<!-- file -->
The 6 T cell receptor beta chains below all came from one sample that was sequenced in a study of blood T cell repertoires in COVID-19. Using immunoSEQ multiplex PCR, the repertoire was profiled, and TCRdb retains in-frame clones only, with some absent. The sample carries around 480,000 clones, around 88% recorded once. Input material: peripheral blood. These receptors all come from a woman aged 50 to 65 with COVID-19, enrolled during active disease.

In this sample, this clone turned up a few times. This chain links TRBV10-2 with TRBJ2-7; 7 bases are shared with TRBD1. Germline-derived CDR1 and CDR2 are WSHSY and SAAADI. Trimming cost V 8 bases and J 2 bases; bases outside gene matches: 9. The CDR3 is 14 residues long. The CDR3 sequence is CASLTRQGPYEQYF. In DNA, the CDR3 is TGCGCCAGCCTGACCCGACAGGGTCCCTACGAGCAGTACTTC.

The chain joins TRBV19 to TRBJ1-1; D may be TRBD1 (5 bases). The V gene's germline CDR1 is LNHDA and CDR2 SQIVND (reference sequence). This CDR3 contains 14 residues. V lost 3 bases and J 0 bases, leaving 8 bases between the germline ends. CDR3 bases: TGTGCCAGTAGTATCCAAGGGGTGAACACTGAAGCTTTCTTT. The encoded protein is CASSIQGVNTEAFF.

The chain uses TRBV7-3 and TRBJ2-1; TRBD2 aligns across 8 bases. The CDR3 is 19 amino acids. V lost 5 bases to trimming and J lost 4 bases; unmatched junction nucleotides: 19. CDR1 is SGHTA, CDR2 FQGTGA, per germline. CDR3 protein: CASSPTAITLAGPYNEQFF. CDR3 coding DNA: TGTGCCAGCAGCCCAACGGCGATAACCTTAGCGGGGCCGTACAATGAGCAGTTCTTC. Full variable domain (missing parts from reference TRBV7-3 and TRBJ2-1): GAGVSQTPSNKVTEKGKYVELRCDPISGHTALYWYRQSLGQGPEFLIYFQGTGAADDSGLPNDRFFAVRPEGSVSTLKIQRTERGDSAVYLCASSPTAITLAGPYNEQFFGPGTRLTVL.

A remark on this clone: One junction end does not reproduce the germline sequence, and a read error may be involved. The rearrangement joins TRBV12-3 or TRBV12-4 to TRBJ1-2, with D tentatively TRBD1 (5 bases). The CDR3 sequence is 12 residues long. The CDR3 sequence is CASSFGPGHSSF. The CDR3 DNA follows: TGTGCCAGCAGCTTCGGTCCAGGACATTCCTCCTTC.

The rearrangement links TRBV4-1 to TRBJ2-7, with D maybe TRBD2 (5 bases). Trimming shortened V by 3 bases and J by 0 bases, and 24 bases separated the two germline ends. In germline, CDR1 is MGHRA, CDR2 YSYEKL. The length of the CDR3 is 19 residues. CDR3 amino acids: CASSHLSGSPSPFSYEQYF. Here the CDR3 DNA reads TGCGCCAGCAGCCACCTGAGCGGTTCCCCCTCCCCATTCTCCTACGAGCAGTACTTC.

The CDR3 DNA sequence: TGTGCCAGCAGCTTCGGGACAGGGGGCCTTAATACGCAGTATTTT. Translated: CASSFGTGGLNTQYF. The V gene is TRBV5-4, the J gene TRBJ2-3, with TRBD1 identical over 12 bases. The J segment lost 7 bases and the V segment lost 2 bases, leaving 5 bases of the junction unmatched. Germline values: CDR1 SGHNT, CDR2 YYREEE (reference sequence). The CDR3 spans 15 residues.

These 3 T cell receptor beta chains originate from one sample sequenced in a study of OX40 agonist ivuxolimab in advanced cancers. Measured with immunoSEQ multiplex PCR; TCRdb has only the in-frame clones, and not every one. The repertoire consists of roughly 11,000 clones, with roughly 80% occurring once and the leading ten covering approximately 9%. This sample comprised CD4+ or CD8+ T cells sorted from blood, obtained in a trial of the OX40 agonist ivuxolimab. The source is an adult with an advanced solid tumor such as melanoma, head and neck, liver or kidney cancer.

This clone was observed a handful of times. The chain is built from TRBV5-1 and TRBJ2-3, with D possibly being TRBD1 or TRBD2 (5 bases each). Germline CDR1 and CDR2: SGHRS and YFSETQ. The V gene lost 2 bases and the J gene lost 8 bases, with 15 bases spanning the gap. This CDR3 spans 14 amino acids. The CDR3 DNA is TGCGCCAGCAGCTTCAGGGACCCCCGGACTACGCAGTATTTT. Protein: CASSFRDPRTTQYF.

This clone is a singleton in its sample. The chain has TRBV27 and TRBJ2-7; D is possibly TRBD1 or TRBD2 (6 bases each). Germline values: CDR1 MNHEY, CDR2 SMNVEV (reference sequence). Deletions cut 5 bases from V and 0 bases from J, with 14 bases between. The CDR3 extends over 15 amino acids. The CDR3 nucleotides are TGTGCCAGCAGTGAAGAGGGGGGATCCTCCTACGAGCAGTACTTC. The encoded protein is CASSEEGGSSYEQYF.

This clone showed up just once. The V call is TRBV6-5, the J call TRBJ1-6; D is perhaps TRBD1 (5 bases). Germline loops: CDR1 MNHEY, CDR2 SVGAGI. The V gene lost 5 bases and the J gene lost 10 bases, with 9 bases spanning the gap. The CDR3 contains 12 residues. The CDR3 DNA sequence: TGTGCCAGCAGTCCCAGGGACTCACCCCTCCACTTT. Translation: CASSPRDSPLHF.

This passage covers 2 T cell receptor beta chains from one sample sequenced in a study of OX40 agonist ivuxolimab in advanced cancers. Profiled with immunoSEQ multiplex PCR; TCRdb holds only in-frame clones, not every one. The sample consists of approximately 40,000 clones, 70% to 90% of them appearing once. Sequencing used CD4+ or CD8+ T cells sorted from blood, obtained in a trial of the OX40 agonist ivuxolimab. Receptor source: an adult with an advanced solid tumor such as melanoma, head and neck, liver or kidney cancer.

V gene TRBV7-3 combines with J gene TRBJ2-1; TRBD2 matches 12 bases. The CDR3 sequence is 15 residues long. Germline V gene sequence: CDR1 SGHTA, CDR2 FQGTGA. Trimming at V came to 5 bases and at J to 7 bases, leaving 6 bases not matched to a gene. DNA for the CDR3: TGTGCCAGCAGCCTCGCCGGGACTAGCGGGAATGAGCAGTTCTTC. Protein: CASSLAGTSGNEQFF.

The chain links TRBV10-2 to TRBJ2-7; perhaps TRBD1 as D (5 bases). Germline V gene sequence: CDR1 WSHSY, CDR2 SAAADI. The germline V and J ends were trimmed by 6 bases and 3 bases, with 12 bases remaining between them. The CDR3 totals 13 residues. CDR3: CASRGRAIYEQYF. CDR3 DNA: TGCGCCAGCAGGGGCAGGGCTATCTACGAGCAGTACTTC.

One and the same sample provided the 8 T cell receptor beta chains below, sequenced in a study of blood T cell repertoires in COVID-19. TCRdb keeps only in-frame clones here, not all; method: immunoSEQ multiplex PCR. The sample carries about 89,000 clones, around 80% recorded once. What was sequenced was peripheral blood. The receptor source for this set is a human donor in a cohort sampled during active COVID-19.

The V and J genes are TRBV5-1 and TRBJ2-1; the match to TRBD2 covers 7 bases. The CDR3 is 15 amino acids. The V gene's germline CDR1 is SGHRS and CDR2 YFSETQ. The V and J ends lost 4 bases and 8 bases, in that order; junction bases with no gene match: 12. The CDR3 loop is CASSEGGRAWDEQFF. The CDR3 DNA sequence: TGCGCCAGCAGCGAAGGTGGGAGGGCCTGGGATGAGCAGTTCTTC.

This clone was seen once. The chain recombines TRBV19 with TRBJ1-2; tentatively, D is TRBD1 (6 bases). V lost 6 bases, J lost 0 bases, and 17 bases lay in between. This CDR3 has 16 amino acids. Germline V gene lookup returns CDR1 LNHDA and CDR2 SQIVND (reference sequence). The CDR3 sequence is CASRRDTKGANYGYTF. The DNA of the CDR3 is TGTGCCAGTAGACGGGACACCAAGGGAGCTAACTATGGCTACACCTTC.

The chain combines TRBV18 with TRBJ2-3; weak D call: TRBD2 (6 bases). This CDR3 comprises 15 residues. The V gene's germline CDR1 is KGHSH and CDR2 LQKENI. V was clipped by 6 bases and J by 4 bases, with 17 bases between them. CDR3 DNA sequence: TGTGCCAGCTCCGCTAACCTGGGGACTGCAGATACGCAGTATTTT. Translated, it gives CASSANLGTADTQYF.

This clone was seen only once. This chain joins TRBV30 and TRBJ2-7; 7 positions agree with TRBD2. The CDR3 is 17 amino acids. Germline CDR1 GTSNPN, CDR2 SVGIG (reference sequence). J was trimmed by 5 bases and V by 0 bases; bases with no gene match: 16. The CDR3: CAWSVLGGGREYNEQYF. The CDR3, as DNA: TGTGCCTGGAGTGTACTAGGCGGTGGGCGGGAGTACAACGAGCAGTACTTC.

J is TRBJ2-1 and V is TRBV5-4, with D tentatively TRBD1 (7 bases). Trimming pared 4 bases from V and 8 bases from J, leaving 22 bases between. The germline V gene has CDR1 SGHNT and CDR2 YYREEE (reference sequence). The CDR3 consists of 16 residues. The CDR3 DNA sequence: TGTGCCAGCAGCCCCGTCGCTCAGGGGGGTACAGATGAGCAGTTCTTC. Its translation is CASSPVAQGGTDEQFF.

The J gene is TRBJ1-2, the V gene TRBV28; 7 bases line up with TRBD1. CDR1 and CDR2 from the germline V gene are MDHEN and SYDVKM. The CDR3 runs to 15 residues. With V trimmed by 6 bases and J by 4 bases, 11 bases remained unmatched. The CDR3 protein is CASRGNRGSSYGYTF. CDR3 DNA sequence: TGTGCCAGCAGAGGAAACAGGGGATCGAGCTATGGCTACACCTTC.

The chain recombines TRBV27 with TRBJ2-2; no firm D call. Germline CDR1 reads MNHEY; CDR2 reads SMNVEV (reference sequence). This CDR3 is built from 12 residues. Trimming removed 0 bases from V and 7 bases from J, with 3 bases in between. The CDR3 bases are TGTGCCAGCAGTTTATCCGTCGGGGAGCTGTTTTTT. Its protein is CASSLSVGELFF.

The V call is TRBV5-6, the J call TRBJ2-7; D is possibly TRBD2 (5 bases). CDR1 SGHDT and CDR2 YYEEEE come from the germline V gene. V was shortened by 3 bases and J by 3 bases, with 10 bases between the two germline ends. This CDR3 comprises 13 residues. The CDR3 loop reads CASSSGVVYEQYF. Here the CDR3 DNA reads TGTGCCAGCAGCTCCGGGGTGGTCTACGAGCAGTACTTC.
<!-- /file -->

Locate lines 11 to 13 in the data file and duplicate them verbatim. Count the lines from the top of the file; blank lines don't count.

This clone showed up just once. The V call is TRBV6-5, the J call TRBJ1-6; D is perhaps TRBD1 (5 bases). Germline loops: CDR1 MNHEY, CDR2 SVGAGI. The V gene lost 5 bases and the J gene lost 10 bases, with 9 bases spanning the gap. The CDR3 contains 12 residues. The CDR3 DNA sequence: TGTGCCAGCAGTCCCAGGGACTCACCCCTCCACTTT. Translation: CASSPRDSPLHF.

This passage covers 2 T cell receptor beta chains from one sample sequenced in a study of OX40 agonist ivuxolimab in advanced cancers. Profiled with immunoSEQ multiplex PCR; TCRdb holds only in-frame clones, not every one. The sample consists of approximately 40,000 clones, 70% to 90% of them appearing once. Sequencing used CD4+ or CD8+ T cells sorted from blood, obtained in a trial of the OX40 agonist ivuxolimab. Receptor source: an adult with an advanced solid tumor such as melanoma, head and neck, liver or kidney cancer.

V gene TRBV7-3 combines with J gene TRBJ2-1; TRBD2 matches 12 bases. The CDR3 sequence is 15 residues long. Germline V gene sequence: CDR1 SGHTA, CDR2 FQGTGA. Trimming at V came to 5 bases and at J to 7 bases, leaving 6 bases not matched to a gene. DNA for the CDR3: TGTGCCAGCAGCCTCGCCGGGACTAGCGGGAATGAGCAGTTCTTC. Protein: CASSLAGTSGNEQFF.